The Johnson Model is the most popular intervention style in the U.S. A caregiver will plan an intervention with the intent of getting the struggling loved one into a treatment program. He or she will see that they have support when close friends and family are present.
This is a more forceful form of drug addiction intervention. Police officers provide substance abusers with medical and social resources. When they receive guidance from law enforcement, those with an addiction are more likely to accept help.
The SMART (Specific, Measurable, Attainable, Relevant, and Time-Specific) system aims to set measurable and clear goals for an intervention. It can be a form of community intervention or be more of a Johnson-type model.
A brief intervention is a one-on-one between the person struggling and a counselor or medical professional. These usually happen in hospitals, doctor’s offices, community-based programs, or schools. Professionals hold brief interventions if a student is suspected of using substances or someone has been admitted to a facility for an overdose.
A newer style of intervention, ARISE is less confrontational than the Johnson Model and involves the whole family. However, it still uses many Johnson techniques. It aims to enroll the subject in question to a treatment program.
Should I Enlist a Professional Interventionist?
You might find it helpful to involve a professional interventionist or therapist in your planning. They have experience dealing with people with substance use disorders. They can also help diffuse any tension or emotional turmoil exhibited by friends and family members.
A professional interventionist can offer an outside, third-party perspective that keeps everyone on the same page. You should involve a professional if your loved one experiences any of the following:
- Misuses multiple substances
- Has attempted suicide or harmed themselves several times
- Severe mental illness like bipolar disorder or schizophrenia
- Shows a history of violence (i.e. verbal and/or domestic abuse)
Tips for a Successful Intervention
Studies show that interventions can be up to 90% successful when they’re structured and have professional help. Here are a few suggestions for how to do an intervention the right way.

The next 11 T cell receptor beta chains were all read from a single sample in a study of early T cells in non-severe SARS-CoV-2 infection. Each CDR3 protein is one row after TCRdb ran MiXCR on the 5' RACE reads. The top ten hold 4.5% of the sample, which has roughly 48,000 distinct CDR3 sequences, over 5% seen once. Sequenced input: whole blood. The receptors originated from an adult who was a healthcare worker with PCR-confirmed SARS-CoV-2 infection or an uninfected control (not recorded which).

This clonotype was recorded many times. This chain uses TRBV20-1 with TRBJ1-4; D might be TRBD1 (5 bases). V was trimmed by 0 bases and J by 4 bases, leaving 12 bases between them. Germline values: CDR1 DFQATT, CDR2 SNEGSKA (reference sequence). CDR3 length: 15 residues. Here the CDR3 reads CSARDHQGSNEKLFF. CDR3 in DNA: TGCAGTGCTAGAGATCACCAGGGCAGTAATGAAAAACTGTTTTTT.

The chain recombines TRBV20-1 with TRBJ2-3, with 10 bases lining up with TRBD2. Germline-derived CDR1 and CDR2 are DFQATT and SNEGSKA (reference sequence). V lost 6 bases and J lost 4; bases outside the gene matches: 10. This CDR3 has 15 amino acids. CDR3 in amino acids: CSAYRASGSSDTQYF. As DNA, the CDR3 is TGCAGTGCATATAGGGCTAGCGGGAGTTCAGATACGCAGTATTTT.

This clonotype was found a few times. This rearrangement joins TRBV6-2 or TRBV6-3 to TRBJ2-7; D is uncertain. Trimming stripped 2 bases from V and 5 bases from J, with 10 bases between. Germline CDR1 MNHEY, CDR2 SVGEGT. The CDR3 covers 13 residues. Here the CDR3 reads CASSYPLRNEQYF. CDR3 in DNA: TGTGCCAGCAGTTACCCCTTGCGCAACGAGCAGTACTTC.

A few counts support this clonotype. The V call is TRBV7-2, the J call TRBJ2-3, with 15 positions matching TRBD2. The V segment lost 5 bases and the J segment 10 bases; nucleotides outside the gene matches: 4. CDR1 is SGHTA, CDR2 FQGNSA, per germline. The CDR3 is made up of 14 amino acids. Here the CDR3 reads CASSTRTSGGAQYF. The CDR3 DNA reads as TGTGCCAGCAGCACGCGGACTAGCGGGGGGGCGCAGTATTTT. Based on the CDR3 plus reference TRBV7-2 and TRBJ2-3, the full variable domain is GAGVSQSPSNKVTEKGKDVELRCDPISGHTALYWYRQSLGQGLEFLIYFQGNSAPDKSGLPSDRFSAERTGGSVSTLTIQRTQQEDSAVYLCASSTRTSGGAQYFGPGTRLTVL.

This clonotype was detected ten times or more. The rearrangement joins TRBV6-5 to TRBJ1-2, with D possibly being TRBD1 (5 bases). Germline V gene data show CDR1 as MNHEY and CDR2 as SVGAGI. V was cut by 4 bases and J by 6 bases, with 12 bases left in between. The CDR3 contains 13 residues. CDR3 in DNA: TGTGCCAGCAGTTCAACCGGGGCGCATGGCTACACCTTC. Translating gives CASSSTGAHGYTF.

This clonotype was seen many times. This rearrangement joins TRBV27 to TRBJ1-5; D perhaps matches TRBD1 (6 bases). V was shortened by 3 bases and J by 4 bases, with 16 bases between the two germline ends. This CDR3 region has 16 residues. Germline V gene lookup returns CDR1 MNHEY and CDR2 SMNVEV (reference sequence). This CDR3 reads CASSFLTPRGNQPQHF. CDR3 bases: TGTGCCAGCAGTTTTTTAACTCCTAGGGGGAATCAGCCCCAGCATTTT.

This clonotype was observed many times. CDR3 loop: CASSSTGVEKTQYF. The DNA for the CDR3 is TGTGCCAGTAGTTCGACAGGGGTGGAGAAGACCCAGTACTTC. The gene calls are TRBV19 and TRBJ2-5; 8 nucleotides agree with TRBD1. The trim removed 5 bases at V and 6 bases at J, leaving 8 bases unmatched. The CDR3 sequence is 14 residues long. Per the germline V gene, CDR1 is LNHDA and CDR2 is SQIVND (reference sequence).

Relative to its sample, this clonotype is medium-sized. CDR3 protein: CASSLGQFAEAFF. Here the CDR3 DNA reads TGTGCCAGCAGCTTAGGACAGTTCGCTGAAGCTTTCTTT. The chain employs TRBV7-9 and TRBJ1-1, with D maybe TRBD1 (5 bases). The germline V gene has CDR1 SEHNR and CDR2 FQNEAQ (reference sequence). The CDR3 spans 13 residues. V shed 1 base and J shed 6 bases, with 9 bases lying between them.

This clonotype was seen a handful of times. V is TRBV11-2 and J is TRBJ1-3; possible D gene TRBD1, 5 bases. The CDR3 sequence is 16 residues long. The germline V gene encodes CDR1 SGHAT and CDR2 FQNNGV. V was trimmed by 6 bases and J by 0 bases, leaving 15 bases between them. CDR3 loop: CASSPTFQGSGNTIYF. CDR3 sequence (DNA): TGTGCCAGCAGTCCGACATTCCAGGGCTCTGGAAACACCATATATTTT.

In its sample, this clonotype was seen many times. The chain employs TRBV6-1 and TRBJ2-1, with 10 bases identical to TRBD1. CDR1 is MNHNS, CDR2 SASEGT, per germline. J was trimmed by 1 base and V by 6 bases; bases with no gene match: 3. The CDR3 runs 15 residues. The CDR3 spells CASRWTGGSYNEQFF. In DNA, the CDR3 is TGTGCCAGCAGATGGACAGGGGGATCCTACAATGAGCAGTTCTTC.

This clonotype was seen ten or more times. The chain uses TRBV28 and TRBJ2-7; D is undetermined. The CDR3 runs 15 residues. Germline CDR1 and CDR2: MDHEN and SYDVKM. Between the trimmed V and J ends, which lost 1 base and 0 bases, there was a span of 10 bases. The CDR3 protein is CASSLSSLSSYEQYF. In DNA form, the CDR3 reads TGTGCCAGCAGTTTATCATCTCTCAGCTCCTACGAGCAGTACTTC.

- The intervention should be about the person struggling, not about you. Don’t use this time to vent about wrongs from the past.
- Involve a professional interventionist who has experience holding these gatherings.
- Show love and educate yourself. Don’t shame, lash out at, or abuse the person.
If you carry out these objectives, you’re much more likely to have an intervention that leads to your loved one getting treatment.
What Shouldn’t I Do in an Intervention?
- Include too many people: Having too many people will defeat the purpose of the meeting. Keep the number limited to certain friends and family members.
- Showcase strong emotions: Try to keep your feelings aside when you’re talking to your loved one. You don’t want the intervention to become too emotional since this could overwhelm the individual.
- Place negative labels on your loved one: Calling the person names like “addict,” “junkie,” or “alcoholic” can seem like you’re accusing them. Aim to not judge the person for their substance use disorder.
- Have your loved one show up inebriated: If your loved one shows up to the intervention drunk or high, the probability of success is pretty low. He or she should be sober when showing up.
When you hold a drug addiction intervention, you want to come from a place of love and support. If anything is done wrong, the subject of the meeting could feel like you’re ganging up on them. This can make them defensive and end up rejecting your help.
The bottom line is that interventions aren’t based in hate and anger, and it isn’t an ambush. On the contrary, they’re based in honesty, support, and love.
Addiction Treatment at Harmony Ridge
Our staff at Harmony Ridge knows how hard it is to admit having a substance use disorder. Once you enter our treatment program, you’ve taken the first step toward a more positive future. We’re here to answer any questions you have about the treatment process.
We offer several different types of treatment at our West Virginia facility, depending on the severity of your substance abuse. These include:
For people suffering from addiction and mental health disorders, dual diagnosis treatment is an ideal option. We also provide a stellar aftercare program, part of which includes sober living homes.
Find Help in West Virginia
All of us have dealt with addiction in some way. Some of us have been through it personally, and others have loved ones who have struggled with it. At Harmony Ridge, you won’t feel alone. You’ll be surrounded by a supportive community of licensed professionals and others who have been right where you are now. If you’re ready to take the next step toward recovery, contact us today.